This walk was along the south shore of the Firth of Forth to "Edinburgh's seaside", which means Portobello Beach. The shores of the Forth have rocky stretches and sandy strips, and on a lovely day like yesterday, families and friends rush to the beaches with their dogs to sunbathe, dig, cook meat with disposable BBQ kits and, very occasionally, run into the water.
The most obvious wildlife in this stretch are the birds, especially the orange-billed
sandpipers oystercatchers who sound like squeaky toys when they chat together.
The colourful windscreens on the beach look amusingly old-fashioned, like something on postcards from early 19th century holiday towns like Brighton. However, if you want sun and no wind, on a springtime Scottish beach, a screen in necessary.
There are many, many dogs. I'm not sure they don't actually outnumber the children. The dogs are almost invariably pure-bred and solidly recognisable as terriers, retrievers, bulldogs, etc. Scotland's birthrate is something like 1.37 children per woman, which makes me nervous about the dog : children ratio. An estimated 485,000 Scottish households have dogs, at 1.3 dogs per household. For me, the "perfect" home would spill over with riotous life: human children, a dog or two, a cat or two, spider plants, parlour palms, geraniums, a kitchen garden by the back door, a lawn, trees, perhaps a miniature pond with gold-fish, a small chicken run.
Portobello Beach was full of riotous life but not crowded, as if everyone was at least acknowledging the outdoor social distancing advice.
At 3:02 PM in Bellhill Lane, I realized that my phone had been too-quietly ringing for two minutes. We decided that we hadn't said anything in the past two minutes, so that counted as our participation in the National Silence.
Twelve Triangles, one of our favourite pastry shops, had been shut for an hour, so we stopped at the next most obvious pastry shop and bought a Turkish cheese bun and a Bakewell slice. We took them to the park next to the Catholic Church--whose 1960s wreckovation was, amusingly enough, stopped by the government department in change of preserving historical architecture. There we basked in the sun, were investigated by a snowy-white West Highland terrier, and ate our snack. The cheese bun was lacklustre; that £2 could have made me 12 p in the stock market yesterday, weep weep.
We went home by bus and bought a week's worth of groceries according to our handy week's menu and shopping list. Then I made a baklava--not consciously to honour the Duke of Edinburgh's early life as a Prince of Greece, but I'm glad it could have done. Baklava turns out to be not all that hard to make (if you buy the phyllo), and it is absolutely more economical to make your own than to buy it from a shop, even given the cost of walnuts.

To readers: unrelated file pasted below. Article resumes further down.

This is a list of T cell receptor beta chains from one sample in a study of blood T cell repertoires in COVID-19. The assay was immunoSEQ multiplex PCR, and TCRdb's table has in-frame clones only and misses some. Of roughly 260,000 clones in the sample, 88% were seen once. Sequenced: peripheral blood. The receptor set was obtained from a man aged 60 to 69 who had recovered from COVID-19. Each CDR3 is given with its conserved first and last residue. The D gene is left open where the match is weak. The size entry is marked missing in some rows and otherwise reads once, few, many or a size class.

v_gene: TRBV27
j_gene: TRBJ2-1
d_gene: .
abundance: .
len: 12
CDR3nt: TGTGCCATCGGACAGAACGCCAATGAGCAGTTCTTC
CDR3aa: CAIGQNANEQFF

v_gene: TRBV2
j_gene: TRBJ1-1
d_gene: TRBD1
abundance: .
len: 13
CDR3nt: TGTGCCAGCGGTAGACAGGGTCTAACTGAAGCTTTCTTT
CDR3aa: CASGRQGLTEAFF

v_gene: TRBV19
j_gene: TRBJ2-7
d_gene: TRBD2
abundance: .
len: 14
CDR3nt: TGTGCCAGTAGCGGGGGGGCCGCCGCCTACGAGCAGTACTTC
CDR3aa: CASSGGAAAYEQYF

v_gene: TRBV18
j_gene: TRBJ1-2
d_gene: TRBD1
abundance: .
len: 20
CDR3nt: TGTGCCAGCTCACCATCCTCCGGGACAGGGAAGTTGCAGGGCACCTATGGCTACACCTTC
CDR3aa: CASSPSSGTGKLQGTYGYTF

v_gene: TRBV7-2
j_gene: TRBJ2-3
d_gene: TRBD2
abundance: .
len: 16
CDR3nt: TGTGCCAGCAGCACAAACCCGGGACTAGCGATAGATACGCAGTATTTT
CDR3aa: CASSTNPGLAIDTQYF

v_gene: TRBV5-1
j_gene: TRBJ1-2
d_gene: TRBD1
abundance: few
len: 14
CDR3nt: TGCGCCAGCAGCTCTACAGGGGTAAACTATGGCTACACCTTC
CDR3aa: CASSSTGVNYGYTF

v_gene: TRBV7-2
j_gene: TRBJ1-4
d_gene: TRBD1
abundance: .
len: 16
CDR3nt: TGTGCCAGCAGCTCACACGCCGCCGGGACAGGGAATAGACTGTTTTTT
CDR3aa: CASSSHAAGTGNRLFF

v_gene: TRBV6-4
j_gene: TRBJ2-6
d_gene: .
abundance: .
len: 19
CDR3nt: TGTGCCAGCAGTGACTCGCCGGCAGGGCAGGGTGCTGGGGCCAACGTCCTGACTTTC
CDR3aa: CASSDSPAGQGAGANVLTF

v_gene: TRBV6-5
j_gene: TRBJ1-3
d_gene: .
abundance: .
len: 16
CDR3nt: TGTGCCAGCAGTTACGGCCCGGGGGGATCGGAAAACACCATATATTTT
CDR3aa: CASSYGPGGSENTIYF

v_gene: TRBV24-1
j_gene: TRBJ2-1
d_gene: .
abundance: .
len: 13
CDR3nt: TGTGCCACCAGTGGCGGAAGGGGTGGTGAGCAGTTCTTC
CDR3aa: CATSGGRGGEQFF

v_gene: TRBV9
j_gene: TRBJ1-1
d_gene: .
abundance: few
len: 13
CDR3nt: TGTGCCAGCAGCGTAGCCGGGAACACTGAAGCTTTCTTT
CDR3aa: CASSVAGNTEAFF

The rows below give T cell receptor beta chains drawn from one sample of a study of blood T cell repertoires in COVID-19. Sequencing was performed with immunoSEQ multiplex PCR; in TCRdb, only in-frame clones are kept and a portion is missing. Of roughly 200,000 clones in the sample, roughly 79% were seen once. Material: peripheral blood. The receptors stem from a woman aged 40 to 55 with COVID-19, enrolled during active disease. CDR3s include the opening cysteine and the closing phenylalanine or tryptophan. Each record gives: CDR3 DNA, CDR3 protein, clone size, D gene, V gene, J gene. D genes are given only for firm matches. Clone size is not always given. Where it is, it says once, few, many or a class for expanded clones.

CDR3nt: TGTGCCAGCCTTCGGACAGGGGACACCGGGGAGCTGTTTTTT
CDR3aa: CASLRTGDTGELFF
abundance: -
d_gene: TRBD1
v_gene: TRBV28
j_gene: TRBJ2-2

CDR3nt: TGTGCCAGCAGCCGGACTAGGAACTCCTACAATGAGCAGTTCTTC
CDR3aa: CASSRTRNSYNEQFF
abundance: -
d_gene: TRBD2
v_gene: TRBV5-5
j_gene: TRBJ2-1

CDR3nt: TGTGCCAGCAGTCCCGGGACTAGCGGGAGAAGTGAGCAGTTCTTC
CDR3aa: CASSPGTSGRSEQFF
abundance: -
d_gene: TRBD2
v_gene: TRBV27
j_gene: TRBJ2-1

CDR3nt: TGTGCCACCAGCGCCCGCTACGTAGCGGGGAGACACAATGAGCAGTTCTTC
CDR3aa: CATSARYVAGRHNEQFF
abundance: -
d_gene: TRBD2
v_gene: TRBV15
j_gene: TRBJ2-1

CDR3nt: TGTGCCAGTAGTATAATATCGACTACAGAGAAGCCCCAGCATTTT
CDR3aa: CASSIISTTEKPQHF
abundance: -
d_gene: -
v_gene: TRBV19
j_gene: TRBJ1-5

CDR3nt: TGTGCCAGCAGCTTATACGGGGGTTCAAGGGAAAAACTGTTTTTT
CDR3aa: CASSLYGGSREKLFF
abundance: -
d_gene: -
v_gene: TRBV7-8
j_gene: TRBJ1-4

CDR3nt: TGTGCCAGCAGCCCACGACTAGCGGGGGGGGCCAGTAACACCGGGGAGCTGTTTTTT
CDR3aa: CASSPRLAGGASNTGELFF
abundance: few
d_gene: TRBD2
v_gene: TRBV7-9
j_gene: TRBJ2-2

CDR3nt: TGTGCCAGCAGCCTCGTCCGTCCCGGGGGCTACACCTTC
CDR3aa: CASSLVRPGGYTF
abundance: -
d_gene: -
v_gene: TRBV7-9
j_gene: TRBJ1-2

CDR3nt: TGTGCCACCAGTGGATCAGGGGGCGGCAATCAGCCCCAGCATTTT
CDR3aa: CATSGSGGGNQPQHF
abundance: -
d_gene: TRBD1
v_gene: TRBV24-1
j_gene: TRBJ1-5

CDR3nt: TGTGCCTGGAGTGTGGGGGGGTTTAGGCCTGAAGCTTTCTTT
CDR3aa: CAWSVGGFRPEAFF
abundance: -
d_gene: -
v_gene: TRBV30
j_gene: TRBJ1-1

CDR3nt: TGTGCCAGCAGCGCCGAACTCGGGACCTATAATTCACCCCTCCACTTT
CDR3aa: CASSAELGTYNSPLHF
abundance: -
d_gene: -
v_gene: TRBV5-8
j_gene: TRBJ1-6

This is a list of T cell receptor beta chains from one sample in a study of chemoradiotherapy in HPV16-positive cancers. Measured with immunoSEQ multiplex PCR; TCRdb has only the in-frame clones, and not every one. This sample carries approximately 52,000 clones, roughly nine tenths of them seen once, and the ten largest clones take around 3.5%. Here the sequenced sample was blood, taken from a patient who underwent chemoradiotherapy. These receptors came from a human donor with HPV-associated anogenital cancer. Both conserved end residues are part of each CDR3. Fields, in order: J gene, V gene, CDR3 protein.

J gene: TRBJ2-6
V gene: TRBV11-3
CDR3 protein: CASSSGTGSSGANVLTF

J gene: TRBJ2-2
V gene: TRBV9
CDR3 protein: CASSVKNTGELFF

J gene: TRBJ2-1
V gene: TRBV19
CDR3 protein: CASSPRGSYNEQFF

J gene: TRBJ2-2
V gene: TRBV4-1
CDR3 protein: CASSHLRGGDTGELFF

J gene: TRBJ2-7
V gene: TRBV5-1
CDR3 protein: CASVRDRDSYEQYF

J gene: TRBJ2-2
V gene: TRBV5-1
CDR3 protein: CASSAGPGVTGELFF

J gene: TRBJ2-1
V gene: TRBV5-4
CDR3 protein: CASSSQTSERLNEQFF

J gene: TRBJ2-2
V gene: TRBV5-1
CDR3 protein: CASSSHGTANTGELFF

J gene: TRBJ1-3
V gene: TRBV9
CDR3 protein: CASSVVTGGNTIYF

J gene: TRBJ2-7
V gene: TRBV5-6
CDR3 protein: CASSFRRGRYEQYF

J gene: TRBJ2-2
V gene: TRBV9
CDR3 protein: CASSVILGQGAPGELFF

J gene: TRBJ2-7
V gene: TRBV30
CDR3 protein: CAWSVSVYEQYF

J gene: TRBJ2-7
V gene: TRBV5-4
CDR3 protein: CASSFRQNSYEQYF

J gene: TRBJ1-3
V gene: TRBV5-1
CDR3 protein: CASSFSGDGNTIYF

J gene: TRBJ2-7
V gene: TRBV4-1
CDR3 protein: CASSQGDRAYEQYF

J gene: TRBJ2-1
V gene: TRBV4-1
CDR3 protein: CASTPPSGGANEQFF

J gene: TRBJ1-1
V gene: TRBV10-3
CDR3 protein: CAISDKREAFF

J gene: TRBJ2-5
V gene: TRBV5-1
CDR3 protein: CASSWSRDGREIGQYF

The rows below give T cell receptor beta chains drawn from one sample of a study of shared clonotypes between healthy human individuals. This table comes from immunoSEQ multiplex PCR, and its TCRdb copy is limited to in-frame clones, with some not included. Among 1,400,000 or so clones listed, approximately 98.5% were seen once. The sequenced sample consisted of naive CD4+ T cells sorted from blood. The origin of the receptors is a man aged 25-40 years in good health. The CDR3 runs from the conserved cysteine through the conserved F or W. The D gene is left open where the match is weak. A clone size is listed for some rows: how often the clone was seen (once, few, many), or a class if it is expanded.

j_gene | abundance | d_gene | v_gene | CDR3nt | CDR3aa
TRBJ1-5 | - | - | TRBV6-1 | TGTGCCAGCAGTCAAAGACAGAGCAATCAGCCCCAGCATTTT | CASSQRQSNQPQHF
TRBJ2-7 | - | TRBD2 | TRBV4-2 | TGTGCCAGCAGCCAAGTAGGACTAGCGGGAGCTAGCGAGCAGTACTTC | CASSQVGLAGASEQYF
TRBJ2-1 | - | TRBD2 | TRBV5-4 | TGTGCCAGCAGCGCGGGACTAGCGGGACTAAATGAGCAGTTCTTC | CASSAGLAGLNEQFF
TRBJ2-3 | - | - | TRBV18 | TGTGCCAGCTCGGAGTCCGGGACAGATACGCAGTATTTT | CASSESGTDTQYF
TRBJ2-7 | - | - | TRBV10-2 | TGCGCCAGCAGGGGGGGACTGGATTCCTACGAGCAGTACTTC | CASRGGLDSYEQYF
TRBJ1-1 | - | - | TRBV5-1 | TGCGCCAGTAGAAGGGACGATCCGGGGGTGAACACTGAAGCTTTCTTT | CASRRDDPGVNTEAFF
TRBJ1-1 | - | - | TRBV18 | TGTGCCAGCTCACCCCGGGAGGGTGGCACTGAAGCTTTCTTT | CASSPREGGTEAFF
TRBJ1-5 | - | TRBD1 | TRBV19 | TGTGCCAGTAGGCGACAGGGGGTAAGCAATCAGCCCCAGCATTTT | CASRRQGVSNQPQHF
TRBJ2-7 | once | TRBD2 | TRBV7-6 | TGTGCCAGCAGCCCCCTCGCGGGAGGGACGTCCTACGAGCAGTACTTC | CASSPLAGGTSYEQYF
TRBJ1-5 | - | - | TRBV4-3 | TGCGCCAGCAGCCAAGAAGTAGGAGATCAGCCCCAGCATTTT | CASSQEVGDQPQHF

After supper, at B.A.'s insistence, we watched the online recording of the BBC broadcast of the funeral ceremonies for the Duke. It was a very British thing to do.
"Nobody does funerals better than us," said B.A. several times, meaning the British, or the British Royal Family.
"Look at that precision," he also said several times, meaning the massed, marching soldiers.
It was actually very mesmerising, and I knew almost all the musical works the Duke, the BBC commentator reminded us, had chosen himself. It was a cheerful thought, to go with the sunshine, that the Duke had planned out all the details of his Windsor Castle funeral, and probably very much enjoyed it, too.
"He's chosen all the top Remembrance Day tunes," I said to B.A., who admitted this was true: "I Vow To Thee My Country", "O Valiant Hearts", "Jerusalem", "Nimrod".
"I want "Nimrod" at my funeral," I said.
B.A. seemed to doubt that I will get "Nimrod" at my funeral. He wants the "Flowers of the Forest" piped after his funeral Mass, maybe as his coffin is being carried (rolled, let's face it) out of the church. Well, naturally he will have the "Flowers of the Forest" He is a Scot.
The actual Funeral Ceremony (which included "Flowers of the Forest") was more than mesmerising, it was edifying. The Duke of Edinburgh had picked a reading and a sung psalm that were full of joyful meditation upon the natural world, as well as a Gospel passage proclaiming Christ as "the Resurrection and the Life."
I forget that Anglican rituals can be really that beautiful, normally because when I am at one I am hot with embarrassment because there are women in clerical shirts standing around. This is a good thing because it means that, however gorgeous Anglican liturgies are, and however more impressive the Archbishop of Canterbury than various Catholic bishops, I will never be tempted to throw in my lot with the British
schismatics Reformed tradition. Sometimes those ladies' clerical shirts are pink.
Anyway, putting aside liturgical transvestitism (and there were no women in collars at the Royal Funeral), the Anglican Prayer Book is very beautiful and the Duke of Edinburgh has excellent taste. (I really don't know why we talk about the deceased in the past tense when human beings have eternal souls.) Meanwhile, the Royal Family was beautifully and tastefully dressed, and as always the Princess Royal, the Duchess of Cambridge, and Countess of Wessex looked impeccable. The Queen looked very elegant , too, and all I can say is that I hope I'm that mobile should I ever reach 94 myself.
If you are 50-odd, you can't go wrong to emulate the Countess of Wessex in your attempts to look smart and stylish, and if you are younger than that, the Duchess of Cambridge should be your model.*
Now I must scramble or we will be late for Mass.
*Update for ladies: Those stiletto heels, though. On the one hand, they are correct. My congratulations to those who really can stand and walk in them in comfort. But on the other, it is utterly ridiculous for human beings to totter along with their heels five inches in the air.